[Ip-health] The Brussels Times: Belgium’s plea for sick toddler denied by pharmaceutical giant Novartis

Thiru Balasubramaniam thiru at keionline.org
Mon Sep 23 22:13:33 PDT 2019


Belgium’s plea for sick toddler denied by pharmaceutical giant Novartis

Friday, 20 September 2019
A government request to make the world's most expensive drug available to a
Belgian toddler has been denied by pharmaceutical giant Novartis. Credit: ©

A remarkable crowdfunding effort for a Belgian toddler suffering from a
life-threatening genetic disease has seen one of the world’s largest
pharmaceutical firms shut down government appeals to their “humanity.”

Pharmaceutical giant Novartis denied a request from the federal government
to make the most expensive medicine in the world available for free to Pia,
a Belgian toddler who suffers from spinal muscular atrophy and has made the
headlines in recent days following a notable crowdfunding success by her

By launching a nation-wide SMS campaign, the toddler’s family managed to
pool together the €1.9 million needed to afford the gene therapy Zolgensma,
a drug which has yet to receive approval for the European market.

On Thursday, Federal Health Minister Maggie De Block urged the company to
“remain human” and give the medicine to 9-month-old Pia, but the minister’s
cabinet said the company had refused their request, a refusal which they
see as unjustified.

Zolgensma is the most expensive drug in the world and was hailed as a
breakthrough in the treatment of the aggressive disease which progressively
leads to muscular failure and sees most children diagnosed with it die in
early infancy.

Company must ‘remain human’

With the therapy yet to receive approval to enter the European market, De
Block on Thursday said the “largely public-funded” company should make it
available under a program known as compassionate use (CUP).

“A company that markets a drug whose development is largely funded by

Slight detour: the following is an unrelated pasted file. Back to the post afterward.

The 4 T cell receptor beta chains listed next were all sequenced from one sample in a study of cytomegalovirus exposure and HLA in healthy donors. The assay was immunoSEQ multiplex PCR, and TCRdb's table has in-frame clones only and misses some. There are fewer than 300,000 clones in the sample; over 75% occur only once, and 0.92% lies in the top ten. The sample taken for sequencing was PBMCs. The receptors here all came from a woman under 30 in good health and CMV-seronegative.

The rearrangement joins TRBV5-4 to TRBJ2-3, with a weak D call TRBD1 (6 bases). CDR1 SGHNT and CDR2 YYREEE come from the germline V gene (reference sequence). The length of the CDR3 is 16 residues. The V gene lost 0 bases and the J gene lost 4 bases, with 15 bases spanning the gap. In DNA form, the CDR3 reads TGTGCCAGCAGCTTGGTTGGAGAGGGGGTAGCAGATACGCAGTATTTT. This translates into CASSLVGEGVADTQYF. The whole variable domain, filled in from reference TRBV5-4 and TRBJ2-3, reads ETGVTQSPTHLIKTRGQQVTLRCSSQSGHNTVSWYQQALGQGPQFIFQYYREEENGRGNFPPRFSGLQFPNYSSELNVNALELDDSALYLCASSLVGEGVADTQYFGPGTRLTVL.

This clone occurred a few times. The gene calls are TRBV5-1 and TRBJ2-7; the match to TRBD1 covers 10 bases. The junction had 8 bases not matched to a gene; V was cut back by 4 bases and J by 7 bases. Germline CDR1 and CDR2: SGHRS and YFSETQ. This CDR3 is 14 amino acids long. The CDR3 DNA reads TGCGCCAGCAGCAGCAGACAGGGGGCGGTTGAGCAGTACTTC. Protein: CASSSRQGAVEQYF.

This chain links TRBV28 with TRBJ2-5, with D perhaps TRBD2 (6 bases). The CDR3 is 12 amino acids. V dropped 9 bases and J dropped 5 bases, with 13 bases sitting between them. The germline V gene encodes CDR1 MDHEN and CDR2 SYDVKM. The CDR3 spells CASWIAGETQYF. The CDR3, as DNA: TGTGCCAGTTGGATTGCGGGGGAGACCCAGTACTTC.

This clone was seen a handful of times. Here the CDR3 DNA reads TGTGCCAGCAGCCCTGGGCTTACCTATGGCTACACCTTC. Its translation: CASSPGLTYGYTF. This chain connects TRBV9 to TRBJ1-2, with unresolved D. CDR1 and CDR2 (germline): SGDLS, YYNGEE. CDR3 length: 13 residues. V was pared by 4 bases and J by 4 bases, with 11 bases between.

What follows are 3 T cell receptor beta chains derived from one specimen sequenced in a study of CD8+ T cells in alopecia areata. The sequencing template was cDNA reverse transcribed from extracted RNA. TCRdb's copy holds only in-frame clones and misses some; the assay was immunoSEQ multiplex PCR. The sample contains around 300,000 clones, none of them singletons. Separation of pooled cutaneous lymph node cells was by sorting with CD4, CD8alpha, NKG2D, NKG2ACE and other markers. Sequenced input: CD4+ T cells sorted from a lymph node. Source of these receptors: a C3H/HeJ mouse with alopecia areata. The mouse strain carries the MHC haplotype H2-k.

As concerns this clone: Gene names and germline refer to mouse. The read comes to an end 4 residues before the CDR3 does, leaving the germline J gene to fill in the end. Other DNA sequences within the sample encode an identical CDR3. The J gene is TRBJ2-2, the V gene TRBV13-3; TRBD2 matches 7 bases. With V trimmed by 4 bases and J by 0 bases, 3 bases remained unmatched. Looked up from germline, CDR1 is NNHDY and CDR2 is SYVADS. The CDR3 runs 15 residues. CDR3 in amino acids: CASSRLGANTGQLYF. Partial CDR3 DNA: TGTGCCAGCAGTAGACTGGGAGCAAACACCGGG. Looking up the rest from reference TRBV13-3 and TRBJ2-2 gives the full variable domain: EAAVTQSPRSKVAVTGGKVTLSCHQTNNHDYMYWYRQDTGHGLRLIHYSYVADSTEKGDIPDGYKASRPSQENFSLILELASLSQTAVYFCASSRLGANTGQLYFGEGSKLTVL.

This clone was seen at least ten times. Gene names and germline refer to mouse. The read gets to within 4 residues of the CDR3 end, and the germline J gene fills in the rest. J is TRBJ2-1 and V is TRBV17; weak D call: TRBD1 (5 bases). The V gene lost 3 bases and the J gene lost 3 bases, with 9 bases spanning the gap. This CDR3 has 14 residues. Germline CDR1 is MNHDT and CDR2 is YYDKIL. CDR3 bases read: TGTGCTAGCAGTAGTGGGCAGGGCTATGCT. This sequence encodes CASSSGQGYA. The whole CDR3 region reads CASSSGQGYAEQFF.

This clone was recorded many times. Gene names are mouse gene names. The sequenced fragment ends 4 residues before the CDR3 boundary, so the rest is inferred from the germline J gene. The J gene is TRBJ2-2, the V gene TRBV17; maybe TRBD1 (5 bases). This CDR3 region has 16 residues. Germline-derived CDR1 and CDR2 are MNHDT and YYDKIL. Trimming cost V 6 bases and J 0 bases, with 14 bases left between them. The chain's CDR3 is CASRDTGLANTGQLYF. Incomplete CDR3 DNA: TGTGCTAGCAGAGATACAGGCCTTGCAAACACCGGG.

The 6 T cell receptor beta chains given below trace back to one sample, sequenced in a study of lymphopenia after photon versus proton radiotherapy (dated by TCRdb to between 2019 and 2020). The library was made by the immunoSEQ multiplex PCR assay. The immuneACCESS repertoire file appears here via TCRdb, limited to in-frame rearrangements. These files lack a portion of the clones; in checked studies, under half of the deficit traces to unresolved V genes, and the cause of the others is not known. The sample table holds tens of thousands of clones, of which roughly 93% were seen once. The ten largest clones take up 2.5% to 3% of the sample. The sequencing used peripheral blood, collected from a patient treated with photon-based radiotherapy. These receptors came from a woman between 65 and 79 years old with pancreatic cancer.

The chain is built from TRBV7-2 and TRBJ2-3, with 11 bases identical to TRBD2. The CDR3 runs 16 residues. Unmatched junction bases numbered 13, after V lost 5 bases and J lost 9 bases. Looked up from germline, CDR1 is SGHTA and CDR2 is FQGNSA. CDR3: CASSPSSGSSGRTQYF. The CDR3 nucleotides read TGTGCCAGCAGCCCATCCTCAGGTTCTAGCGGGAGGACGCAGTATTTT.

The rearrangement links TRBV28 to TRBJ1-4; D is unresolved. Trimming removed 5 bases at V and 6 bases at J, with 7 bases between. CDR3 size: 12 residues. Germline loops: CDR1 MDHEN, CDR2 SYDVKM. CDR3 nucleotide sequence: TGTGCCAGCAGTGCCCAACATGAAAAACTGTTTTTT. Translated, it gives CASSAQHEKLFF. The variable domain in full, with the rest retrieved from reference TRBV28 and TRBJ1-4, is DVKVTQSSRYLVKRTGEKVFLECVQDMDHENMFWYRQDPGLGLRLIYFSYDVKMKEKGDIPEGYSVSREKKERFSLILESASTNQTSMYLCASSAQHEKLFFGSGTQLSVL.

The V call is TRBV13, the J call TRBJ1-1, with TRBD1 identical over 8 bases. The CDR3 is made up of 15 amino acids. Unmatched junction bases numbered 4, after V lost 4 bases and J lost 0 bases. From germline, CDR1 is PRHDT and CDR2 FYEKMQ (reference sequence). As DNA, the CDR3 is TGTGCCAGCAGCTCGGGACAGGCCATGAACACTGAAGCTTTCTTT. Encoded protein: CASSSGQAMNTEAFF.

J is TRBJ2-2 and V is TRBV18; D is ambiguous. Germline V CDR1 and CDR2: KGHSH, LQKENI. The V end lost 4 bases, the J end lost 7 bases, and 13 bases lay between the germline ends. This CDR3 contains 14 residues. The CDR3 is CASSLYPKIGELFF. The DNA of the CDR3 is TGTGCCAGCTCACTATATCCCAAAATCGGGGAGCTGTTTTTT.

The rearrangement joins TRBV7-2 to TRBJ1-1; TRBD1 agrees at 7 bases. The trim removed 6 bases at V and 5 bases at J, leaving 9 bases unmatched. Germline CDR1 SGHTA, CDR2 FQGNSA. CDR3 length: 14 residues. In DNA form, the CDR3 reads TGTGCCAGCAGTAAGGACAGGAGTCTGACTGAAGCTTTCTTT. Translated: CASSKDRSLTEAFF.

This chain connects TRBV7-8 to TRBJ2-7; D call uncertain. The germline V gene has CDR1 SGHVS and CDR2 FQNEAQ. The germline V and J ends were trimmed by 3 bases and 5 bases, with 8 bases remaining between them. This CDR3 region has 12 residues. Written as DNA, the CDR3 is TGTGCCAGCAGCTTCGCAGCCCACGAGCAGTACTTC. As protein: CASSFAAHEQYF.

public money and by patient organisations has a social responsibility and
must remain human,” De Block said in an address to parliament, according to
Het Nieuwsblad.

CUP allows national governments to request pharmaceutical firms to provide
drugs to a patient for free pending their market approval.

A spokesperson for De Block said that, despite the fact that they
considered the conditions for CUP were met in the case of Pia, their
request to Novartis had been rejected.

“We addressed a CUP request to the firm, but they refused,” Audrey Dorigo,
a spokesperson for De Block, told The Brussels Times.

No compassionate use

“We find that their refusal is not justified,” Dorigo added, citing cases
where other pharmaceutical firms had agreed to provide a non-approved drug
under the CUP.

A media relations officer for Novartis did not reply to multiple requests
for comment but provided a statement released ahead of De Blocks’
statements on Thursday.

“We are in constant dialogue (…) with government bodies to find solutions
for early access for all our innovative treatments for patients who can
benefit from them,” the statement read, adding that the company could not
comment on individual patient cases like Pia’s.

“We considered it the duty of the firm to make the medicine available,”
Dorigo said, adding that a long-term solution needed to be found for
patients in cases similar to Pia’s.

The toddler’s family told Het Nieuwsblad that the firm’s refusal to a
request they had made several times was “not news” to them.

“What is news is the public pressure,” they said, adding that they would be
looking to speak with Novartis “as soon as possible.”

Gabriela Galindo
The Brussels Times

Thiru Balasubramaniam
Geneva Representative
Knowledge Ecology International
41 22 791 6727
thiru at keionline.org

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